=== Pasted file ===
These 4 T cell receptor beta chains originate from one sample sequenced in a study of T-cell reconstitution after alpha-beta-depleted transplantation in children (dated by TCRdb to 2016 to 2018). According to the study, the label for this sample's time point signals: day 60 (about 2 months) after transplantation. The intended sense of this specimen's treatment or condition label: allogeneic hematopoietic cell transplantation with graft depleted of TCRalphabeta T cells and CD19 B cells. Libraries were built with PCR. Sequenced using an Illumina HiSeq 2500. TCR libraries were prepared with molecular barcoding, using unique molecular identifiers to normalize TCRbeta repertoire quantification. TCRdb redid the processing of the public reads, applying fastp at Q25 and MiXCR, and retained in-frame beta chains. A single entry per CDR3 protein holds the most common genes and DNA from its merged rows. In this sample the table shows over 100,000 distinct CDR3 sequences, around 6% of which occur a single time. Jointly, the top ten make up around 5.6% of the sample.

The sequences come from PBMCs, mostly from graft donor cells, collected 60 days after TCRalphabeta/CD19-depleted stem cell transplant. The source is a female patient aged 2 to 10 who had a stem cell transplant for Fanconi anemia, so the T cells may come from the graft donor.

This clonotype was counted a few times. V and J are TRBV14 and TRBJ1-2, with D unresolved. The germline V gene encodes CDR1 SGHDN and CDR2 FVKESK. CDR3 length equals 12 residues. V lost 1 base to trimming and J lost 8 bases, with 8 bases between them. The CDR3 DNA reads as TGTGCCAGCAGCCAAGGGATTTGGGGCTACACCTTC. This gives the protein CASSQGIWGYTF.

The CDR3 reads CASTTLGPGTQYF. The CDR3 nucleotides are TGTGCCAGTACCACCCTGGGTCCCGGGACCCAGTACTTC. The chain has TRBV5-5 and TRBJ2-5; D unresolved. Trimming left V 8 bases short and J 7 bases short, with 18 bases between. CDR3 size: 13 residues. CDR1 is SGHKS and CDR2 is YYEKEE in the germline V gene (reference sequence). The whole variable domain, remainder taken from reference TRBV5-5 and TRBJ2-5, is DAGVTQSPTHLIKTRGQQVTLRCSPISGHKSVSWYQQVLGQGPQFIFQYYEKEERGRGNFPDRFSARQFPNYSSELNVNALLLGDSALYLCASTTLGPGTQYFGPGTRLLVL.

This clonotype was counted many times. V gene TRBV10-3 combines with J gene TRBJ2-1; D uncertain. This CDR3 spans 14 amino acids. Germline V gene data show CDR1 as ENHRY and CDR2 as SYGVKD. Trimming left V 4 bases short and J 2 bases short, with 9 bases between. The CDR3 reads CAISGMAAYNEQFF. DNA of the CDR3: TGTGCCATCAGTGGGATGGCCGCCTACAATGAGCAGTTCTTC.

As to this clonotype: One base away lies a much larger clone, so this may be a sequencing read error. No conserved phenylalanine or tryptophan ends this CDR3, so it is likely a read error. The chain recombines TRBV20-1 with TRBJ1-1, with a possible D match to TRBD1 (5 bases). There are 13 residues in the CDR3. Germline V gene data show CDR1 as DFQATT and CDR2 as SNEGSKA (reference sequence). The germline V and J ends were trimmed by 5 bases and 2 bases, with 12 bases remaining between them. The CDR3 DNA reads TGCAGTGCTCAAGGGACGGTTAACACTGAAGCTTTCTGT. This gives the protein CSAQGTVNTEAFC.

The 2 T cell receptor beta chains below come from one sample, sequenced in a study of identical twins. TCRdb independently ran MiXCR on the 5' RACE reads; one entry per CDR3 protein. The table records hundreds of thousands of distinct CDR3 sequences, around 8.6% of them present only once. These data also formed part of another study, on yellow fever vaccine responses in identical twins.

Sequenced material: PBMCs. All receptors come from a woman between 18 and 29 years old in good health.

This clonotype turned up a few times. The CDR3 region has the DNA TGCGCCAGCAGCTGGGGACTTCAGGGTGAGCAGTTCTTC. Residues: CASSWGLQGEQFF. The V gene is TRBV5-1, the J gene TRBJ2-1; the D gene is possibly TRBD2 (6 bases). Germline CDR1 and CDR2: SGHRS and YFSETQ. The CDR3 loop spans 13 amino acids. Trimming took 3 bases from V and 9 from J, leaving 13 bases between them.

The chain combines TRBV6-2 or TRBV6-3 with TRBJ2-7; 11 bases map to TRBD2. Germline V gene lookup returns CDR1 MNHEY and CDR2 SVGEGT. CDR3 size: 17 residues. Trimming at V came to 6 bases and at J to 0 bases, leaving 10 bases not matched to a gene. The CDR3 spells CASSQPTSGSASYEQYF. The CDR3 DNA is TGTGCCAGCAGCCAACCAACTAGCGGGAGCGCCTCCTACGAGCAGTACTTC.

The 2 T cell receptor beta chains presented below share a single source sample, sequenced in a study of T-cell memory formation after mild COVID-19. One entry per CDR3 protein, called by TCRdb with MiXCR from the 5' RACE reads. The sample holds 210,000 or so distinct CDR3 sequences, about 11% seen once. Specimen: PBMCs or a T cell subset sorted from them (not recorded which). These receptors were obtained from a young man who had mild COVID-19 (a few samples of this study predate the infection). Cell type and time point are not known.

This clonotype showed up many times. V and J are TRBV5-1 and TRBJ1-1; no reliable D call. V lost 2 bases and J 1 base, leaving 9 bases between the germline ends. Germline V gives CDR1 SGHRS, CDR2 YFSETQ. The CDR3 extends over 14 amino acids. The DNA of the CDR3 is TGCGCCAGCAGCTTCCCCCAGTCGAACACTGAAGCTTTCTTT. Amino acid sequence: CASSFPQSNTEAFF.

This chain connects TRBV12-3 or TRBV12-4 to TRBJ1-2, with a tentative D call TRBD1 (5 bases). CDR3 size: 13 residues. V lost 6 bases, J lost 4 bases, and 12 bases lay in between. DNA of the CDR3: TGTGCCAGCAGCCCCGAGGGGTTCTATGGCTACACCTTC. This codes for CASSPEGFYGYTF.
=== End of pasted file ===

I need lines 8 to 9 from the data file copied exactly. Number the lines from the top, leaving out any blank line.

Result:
Sequenced material: PBMCs. All receptors come from a woman between 18 and 29 years old in good health.

This clonotype turned up a few times. The CDR3 region has the DNA TGCGCCAGCAGCTGGGGACTTCAGGGTGAGCAGTTCTTC. Residues: CASSWGLQGEQFF. The V gene is TRBV5-1, the J gene TRBJ2-1; the D gene is possibly TRBD2 (6 bases). Germline CDR1 and CDR2: SGHRS and YFSETQ. The CDR3 loop spans 13 amino acids. Trimming took 3 bases from V and 9 from J, leaving 13 bases between them.